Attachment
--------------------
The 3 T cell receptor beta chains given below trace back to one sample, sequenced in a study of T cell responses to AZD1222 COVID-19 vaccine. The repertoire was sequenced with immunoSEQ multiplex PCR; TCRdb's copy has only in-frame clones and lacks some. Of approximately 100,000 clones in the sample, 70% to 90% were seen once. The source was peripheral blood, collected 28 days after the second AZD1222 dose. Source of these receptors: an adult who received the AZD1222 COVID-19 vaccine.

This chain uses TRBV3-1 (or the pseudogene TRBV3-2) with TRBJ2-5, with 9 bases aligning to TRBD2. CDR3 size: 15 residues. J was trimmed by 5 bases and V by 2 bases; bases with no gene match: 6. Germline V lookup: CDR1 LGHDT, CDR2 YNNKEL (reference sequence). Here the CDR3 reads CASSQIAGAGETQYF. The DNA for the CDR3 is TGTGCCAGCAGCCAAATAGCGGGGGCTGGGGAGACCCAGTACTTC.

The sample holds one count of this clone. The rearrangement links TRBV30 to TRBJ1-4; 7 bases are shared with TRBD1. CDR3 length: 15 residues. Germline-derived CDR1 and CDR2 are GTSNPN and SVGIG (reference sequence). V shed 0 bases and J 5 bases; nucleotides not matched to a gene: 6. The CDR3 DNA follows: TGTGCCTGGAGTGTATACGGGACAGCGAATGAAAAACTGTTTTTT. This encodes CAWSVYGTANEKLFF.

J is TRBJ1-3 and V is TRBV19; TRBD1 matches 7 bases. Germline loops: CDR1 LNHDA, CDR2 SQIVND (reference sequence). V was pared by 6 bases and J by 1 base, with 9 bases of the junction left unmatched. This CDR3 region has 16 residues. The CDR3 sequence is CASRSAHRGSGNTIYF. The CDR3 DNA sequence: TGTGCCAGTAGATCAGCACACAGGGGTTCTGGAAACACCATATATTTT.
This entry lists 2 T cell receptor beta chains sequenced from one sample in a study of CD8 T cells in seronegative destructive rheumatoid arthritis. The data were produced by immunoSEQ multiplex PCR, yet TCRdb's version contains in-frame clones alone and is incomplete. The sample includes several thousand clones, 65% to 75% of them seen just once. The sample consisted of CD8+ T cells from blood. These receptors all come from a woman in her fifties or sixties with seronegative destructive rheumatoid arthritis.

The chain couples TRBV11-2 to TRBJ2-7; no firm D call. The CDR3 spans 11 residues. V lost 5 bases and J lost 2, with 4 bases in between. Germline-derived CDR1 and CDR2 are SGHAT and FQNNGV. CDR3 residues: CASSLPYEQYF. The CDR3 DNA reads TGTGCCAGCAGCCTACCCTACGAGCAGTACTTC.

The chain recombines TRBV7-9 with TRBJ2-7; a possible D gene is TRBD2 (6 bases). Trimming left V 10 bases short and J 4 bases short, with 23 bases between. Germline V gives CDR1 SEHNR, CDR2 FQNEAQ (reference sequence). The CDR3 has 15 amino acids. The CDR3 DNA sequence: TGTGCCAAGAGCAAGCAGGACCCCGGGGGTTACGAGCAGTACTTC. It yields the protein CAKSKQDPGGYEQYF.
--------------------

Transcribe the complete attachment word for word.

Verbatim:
The 3 T cell receptor beta chains given below trace back to one sample, sequenced in a study of T cell responses to AZD1222 COVID-19 vaccine. The repertoire was sequenced with immunoSEQ multiplex PCR; TCRdb's copy has only in-frame clones and lacks some. Of approximately 100,000 clones in the sample, 70% to 90% were seen once. The source was peripheral blood, collected 28 days after the second AZD1222 dose. Source of these receptors: an adult who received the AZD1222 COVID-19 vaccine.

This chain uses TRBV3-1 (or the pseudogene TRBV3-2) with TRBJ2-5, with 9 bases aligning to TRBD2. CDR3 size: 15 residues. J was trimmed by 5 bases and V by 2 bases; bases with no gene match: 6. Germline V lookup: CDR1 LGHDT, CDR2 YNNKEL (reference sequence). Here the CDR3 reads CASSQIAGAGETQYF. The DNA for the CDR3 is TGTGCCAGCAGCCAAATAGCGGGGGCTGGGGAGACCCAGTACTTC.

The sample holds one count of this clone. The rearrangement links TRBV30 to TRBJ1-4; 7 bases are shared with TRBD1. CDR3 length: 15 residues. Germline-derived CDR1 and CDR2 are GTSNPN and SVGIG (reference sequence). V shed 0 bases and J 5 bases; nucleotides not matched to a gene: 6. The CDR3 DNA follows: TGTGCCTGGAGTGTATACGGGACAGCGAATGAAAAACTGTTTTTT. This encodes CAWSVYGTANEKLFF.

J is TRBJ1-3 and V is TRBV19; TRBD1 matches 7 bases. Germline loops: CDR1 LNHDA, CDR2 SQIVND (reference sequence). V was pared by 6 bases and J by 1 base, with 9 bases of the junction left unmatched. This CDR3 region has 16 residues. The CDR3 sequence is CASRSAHRGSGNTIYF. The CDR3 DNA sequence: TGTGCCAGTAGATCAGCACACAGGGGTTCTGGAAACACCATATATTTT.
This entry lists 2 T cell receptor beta chains sequenced from one sample in a study of CD8 T cells in seronegative destructive rheumatoid arthritis. The data were produced by immunoSEQ multiplex PCR, yet TCRdb's version contains in-frame clones alone and is incomplete. The sample includes several thousand clones, 65% to 75% of them seen just once. The sample consisted of CD8+ T cells from blood. These receptors all come from a woman in her fifties or sixties with seronegative destructive rheumatoid arthritis.

The chain couples TRBV11-2 to TRBJ2-7; no firm D call. The CDR3 spans 11 residues. V lost 5 bases and J lost 2, with 4 bases in between. Germline-derived CDR1 and CDR2 are SGHAT and FQNNGV. CDR3 residues: CASSLPYEQYF. The CDR3 DNA reads TGTGCCAGCAGCCTACCCTACGAGCAGTACTTC.

The chain recombines TRBV7-9 with TRBJ2-7; a possible D gene is TRBD2 (6 bases). Trimming left V 10 bases short and J 4 bases short, with 23 bases between. Germline V gives CDR1 SEHNR, CDR2 FQNEAQ (reference sequence). The CDR3 has 15 amino acids. The CDR3 DNA sequence: TGTGCCAAGAGCAAGCAGGACCCCGGGGGTTACGAGCAGTACTTC. It yields the protein CAKSKQDPGGYEQYF.